Fujifilm X-Photographer, Andile Bhala recently took the GFX100S with him on a cycling trip to Lesotho. He tells us his story of overcoming his fear of shooting black and white, and finally shooting on the GFX.
Through my photography I like to preserve as much as I can through respect of unity, space, people and time. The series of images I have made on a recent trip to the mountain kingdom of Lesotho explores the landscapes and individuals I have met along the way. I shot this using a documentary approach on the medium format Fujifilm GFX100S, telling myself that whatever happens, happens – I will view and edit images only when I get back to South Africa.
This trip was quite different since alongside the Bicycle Stokvel crew, we cycled 423 km from South Africa to Lesotho. The time spent in the saddle helped me figure out my fear of shooting black and white. I have been reluctant to shoot monochrome simply because of how intense it is for me, especially for documentary works. The idea was to allow my eye to learn to listen before I could jump into black and white. This would be the first time I’ve overcome and enjoyed that fear, using the GFX with a GF110mmF2 R LM WR lens.
The images taken each have their own individual moment and story, yet I feel they also have an incredible relationship between their past and future. In this case, nothing is new under the sun, African stories are the same, and we all try to create work that speak to the current times for future reference.
Lesotho people are agriculturalists, respectful, good manners and willing to accommodate and teach. It was a beautiful experience to listen to people like Ntate and Justice teaching us about their history and way of living.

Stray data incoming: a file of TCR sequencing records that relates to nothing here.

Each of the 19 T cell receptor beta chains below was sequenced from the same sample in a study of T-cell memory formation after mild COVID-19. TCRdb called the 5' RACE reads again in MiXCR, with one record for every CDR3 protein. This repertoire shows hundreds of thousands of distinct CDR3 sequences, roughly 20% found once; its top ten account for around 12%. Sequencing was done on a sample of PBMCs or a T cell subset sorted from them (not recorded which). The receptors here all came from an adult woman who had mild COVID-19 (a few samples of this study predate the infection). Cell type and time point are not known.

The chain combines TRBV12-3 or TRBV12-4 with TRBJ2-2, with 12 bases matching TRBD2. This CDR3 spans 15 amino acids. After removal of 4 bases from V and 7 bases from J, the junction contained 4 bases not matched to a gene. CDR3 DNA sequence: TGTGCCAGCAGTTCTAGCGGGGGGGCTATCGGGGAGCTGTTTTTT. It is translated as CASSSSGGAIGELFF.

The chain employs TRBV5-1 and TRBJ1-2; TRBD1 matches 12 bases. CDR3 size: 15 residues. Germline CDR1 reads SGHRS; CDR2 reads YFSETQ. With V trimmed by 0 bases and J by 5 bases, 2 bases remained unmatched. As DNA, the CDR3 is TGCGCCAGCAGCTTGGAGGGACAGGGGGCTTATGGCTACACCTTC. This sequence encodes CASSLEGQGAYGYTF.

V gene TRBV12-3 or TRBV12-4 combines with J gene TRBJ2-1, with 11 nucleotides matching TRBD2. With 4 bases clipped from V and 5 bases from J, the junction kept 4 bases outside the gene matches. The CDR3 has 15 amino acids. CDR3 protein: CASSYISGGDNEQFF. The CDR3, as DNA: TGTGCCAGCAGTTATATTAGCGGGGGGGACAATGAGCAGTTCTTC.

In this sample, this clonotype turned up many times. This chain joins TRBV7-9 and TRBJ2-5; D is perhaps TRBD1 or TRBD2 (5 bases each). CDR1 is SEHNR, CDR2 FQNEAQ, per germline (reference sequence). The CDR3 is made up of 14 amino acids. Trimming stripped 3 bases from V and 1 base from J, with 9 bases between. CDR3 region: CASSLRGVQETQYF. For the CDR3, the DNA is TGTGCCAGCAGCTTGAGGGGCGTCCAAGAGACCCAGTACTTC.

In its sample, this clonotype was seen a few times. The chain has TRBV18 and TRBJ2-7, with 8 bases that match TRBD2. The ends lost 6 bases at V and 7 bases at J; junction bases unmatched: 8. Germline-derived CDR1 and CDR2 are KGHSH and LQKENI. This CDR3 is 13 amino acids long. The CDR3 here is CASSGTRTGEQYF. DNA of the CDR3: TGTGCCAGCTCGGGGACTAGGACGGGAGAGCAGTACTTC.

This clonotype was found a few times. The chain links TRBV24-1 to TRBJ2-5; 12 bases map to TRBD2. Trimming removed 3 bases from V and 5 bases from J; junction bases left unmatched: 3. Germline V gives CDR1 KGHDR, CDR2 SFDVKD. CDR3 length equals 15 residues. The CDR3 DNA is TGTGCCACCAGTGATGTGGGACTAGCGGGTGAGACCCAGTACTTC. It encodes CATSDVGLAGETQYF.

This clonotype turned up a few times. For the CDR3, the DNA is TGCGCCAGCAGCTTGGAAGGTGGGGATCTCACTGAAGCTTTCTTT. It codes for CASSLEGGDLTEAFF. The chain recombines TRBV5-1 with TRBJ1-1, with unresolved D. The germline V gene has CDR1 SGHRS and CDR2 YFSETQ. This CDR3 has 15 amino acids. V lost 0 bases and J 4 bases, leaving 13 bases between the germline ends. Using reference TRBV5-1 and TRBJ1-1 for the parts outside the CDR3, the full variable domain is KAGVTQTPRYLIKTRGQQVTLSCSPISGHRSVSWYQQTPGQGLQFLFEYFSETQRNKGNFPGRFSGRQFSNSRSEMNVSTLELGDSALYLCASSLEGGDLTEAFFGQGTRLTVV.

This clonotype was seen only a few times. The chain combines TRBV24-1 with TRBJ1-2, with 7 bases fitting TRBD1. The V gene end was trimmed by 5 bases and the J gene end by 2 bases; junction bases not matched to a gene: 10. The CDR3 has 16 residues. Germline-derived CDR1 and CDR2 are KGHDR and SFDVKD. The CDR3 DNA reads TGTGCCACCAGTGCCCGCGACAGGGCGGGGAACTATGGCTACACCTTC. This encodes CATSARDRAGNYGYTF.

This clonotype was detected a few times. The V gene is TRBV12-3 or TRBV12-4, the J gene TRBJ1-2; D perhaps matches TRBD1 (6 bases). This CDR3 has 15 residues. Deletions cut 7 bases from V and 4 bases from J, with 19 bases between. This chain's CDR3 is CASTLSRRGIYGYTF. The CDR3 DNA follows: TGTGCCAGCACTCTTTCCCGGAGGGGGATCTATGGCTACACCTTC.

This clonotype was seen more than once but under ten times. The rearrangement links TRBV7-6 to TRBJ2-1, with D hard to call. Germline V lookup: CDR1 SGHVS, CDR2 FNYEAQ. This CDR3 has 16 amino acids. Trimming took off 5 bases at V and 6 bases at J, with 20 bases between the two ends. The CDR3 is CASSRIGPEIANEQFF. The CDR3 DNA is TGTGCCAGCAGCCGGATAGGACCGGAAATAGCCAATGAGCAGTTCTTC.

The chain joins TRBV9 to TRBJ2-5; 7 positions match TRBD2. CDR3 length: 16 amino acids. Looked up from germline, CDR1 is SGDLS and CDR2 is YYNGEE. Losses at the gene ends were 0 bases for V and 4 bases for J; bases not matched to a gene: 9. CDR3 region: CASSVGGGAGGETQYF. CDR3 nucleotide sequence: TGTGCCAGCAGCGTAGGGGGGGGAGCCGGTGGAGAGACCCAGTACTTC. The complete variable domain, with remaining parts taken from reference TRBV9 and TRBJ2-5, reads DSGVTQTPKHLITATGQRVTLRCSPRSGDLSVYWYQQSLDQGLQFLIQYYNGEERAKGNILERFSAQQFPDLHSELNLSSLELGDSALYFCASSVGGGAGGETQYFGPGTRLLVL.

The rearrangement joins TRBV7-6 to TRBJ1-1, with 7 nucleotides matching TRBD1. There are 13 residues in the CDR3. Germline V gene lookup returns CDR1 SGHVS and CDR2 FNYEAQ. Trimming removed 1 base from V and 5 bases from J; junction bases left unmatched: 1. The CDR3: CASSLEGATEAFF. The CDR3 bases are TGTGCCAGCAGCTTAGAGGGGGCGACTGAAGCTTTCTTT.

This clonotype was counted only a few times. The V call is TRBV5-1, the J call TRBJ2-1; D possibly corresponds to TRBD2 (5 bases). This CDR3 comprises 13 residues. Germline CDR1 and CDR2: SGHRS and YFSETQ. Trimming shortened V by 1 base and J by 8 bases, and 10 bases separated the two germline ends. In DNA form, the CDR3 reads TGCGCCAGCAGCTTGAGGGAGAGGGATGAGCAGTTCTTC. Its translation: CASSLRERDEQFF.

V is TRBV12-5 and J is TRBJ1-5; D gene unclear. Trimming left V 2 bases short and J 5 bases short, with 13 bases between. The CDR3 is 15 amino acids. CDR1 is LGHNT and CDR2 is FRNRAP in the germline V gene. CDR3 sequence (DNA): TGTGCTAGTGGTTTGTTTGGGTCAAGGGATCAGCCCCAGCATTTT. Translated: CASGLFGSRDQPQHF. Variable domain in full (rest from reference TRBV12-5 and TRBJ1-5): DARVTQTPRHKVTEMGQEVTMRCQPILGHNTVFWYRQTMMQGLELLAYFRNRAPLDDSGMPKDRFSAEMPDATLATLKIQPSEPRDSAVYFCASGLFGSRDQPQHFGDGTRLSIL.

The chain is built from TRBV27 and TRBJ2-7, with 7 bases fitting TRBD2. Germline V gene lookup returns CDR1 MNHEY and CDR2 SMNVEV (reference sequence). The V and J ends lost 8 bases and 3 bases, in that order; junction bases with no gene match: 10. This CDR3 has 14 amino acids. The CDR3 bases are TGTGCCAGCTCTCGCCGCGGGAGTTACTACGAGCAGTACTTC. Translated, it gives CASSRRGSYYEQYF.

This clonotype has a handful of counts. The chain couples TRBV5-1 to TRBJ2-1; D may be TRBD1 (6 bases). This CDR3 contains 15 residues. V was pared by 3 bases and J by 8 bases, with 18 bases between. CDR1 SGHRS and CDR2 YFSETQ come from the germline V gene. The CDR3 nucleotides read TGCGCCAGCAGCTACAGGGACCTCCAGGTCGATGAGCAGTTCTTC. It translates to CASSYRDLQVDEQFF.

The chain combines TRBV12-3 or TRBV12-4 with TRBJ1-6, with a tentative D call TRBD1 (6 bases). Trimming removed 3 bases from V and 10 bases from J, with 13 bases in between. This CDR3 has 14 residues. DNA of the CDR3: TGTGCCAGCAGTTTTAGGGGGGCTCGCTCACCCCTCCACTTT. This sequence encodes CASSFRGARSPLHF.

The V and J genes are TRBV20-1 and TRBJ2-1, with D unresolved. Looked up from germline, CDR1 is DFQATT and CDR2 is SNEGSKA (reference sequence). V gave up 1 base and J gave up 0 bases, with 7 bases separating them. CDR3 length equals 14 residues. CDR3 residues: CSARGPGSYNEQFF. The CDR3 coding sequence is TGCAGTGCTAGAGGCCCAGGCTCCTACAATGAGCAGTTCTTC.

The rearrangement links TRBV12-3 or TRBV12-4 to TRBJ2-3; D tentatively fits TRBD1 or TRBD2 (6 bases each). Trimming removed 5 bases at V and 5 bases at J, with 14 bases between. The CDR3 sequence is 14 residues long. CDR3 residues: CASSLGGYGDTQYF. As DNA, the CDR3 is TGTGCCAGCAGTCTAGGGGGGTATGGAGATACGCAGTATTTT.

This also helped my photography, since my approach to my work has always been conversations that end with a picture. For me, it helps to build a relationship with those I photograph, with the images I made a reflection of the teaching and talks we had.
Shooting this body of work, I tried to think in black and white, engaging the space and people this way. Even the GFX was set to monochrome for me to visualise my photos correctly. What I found worked was to not be too hard on myself, to learn through my own creative process and see how things work together. For example, the contrast and the highlights.
It has taken me a few years to get to shooting on the GFX system. Having the larger format to play around with provided the ideal opportunity to challenge myself by going on a trip with only one body and one lens. Also, I was interested to see how well the 110mm portrait lens coped with creating environment portraits.
I like the fact that the GFX100S is actually quite lightweight and compact, at least for a medium-format camera. It need not be said that it excels in the image quality department, and I was blown away by the medium format look of the images.
Combined with the 110mm lens, it really offers a lot to love, especially for portraiture. This lens provides a 35mm equivalent focal length of 87mm, being exceptionally sharp with an incredible amount of detail all across the frame, even at F2. While editing I found that I did not need to correct pincushion distortion, plus the lens provided a mild amount of bokeh that is nicely linear in nature, complimentary in many situations and easily correctable in others. There is no way to describe the presence that this lens gives to every photo. It is a wonderful compliment to the amazing sensors in the Fujifilm medium format cameras.
The Fujifilm GFX100S camera and the GF 110 f/2 lens combine to offer a 102-megapixel sensor camera with a 110 mm lens that provides fabulous resolution. I suspect I would have enjoyed the lens and the system even more if I stayed longer in Lesotho.